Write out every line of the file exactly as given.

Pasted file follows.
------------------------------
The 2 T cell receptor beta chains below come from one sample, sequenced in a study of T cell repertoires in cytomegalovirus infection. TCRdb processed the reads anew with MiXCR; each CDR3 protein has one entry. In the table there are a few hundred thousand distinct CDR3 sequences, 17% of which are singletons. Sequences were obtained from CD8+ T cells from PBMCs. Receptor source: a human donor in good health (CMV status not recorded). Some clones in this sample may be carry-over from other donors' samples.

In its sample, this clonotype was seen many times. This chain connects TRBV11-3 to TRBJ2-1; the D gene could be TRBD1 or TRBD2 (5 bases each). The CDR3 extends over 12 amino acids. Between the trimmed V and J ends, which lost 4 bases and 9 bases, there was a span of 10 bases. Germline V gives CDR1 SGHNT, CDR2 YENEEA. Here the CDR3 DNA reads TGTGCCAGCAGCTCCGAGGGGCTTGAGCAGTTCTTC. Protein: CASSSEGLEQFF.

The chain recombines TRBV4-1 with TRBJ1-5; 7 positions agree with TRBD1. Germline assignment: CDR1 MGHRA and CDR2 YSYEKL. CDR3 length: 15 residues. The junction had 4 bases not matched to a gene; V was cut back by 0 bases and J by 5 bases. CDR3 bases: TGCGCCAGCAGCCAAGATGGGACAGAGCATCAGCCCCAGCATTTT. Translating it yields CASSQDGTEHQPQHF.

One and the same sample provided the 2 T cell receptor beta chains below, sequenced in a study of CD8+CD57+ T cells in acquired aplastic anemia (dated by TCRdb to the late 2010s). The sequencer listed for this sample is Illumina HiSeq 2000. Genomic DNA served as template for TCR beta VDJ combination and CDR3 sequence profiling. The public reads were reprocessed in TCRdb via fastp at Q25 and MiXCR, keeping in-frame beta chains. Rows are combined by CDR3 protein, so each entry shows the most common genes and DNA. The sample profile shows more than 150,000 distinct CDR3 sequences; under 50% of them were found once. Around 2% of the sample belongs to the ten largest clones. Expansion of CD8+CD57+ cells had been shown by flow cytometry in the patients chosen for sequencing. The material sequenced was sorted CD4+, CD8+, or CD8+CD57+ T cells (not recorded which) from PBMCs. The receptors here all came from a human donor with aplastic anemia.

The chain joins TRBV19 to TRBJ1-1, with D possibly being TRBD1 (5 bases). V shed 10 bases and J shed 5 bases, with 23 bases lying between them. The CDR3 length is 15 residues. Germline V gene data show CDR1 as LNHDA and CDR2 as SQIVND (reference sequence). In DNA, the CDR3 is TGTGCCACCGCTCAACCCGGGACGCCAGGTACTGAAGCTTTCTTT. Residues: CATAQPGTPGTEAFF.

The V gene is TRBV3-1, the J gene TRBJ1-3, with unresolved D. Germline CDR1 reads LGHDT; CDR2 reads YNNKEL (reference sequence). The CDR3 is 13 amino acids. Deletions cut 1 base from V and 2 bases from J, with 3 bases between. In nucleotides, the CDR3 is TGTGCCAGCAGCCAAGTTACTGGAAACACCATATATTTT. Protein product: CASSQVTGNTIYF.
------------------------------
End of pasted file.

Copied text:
The 2 T cell receptor beta chains below come from one sample, sequenced in a study of T cell repertoires in cytomegalovirus infection. TCRdb processed the reads anew with MiXCR; each CDR3 protein has one entry. In the table there are a few hundred thousand distinct CDR3 sequences, 17% of which are singletons. Sequences were obtained from CD8+ T cells from PBMCs. Receptor source: a human donor in good health (CMV status not recorded). Some clones in this sample may be carry-over from other donors' samples.

In its sample, this clonotype was seen many times. This chain connects TRBV11-3 to TRBJ2-1; the D gene could be TRBD1 or TRBD2 (5 bases each). The CDR3 extends over 12 amino acids. Between the trimmed V and J ends, which lost 4 bases and 9 bases, there was a span of 10 bases. Germline V gives CDR1 SGHNT, CDR2 YENEEA. Here the CDR3 DNA reads TGTGCCAGCAGCTCCGAGGGGCTTGAGCAGTTCTTC. Protein: CASSSEGLEQFF.

The chain recombines TRBV4-1 with TRBJ1-5; 7 positions agree with TRBD1. Germline assignment: CDR1 MGHRA and CDR2 YSYEKL. CDR3 length: 15 residues. The junction had 4 bases not matched to a gene; V was cut back by 0 bases and J by 5 bases. CDR3 bases: TGCGCCAGCAGCCAAGATGGGACAGAGCATCAGCCCCAGCATTTT. Translating it yields CASSQDGTEHQPQHF.

One and the same sample provided the 2 T cell receptor beta chains below, sequenced in a study of CD8+CD57+ T cells in acquired aplastic anemia (dated by TCRdb to the late 2010s). The sequencer listed for this sample is Illumina HiSeq 2000. Genomic DNA served as template for TCR beta VDJ combination and CDR3 sequence profiling. The public reads were reprocessed in TCRdb via fastp at Q25 and MiXCR, keeping in-frame beta chains. Rows are combined by CDR3 protein, so each entry shows the most common genes and DNA. The sample profile shows more than 150,000 distinct CDR3 sequences; under 50% of them were found once. Around 2% of the sample belongs to the ten largest clones. Expansion of CD8+CD57+ cells had been shown by flow cytometry in the patients chosen for sequencing. The material sequenced was sorted CD4+, CD8+, or CD8+CD57+ T cells (not recorded which) from PBMCs. The receptors here all came from a human donor with aplastic anemia.

The chain joins TRBV19 to TRBJ1-1, with D possibly being TRBD1 (5 bases). V shed 10 bases and J shed 5 bases, with 23 bases lying between them. The CDR3 length is 15 residues. Germline V gene data show CDR1 as LNHDA and CDR2 as SQIVND (reference sequence). In DNA, the CDR3 is TGTGCCACCGCTCAACCCGGGACGCCAGGTACTGAAGCTTTCTTT. Residues: CATAQPGTPGTEAFF.

The V gene is TRBV3-1, the J gene TRBJ1-3, with unresolved D. Germline CDR1 reads LGHDT; CDR2 reads YNNKEL (reference sequence). The CDR3 is 13 amino acids. Deletions cut 1 base from V and 2 bases from J, with 3 bases between. In nucleotides, the CDR3 is TGTGCCAGCAGCCAAGTTACTGGAAACACCATATATTTT. Protein product: CASSQVTGNTIYF.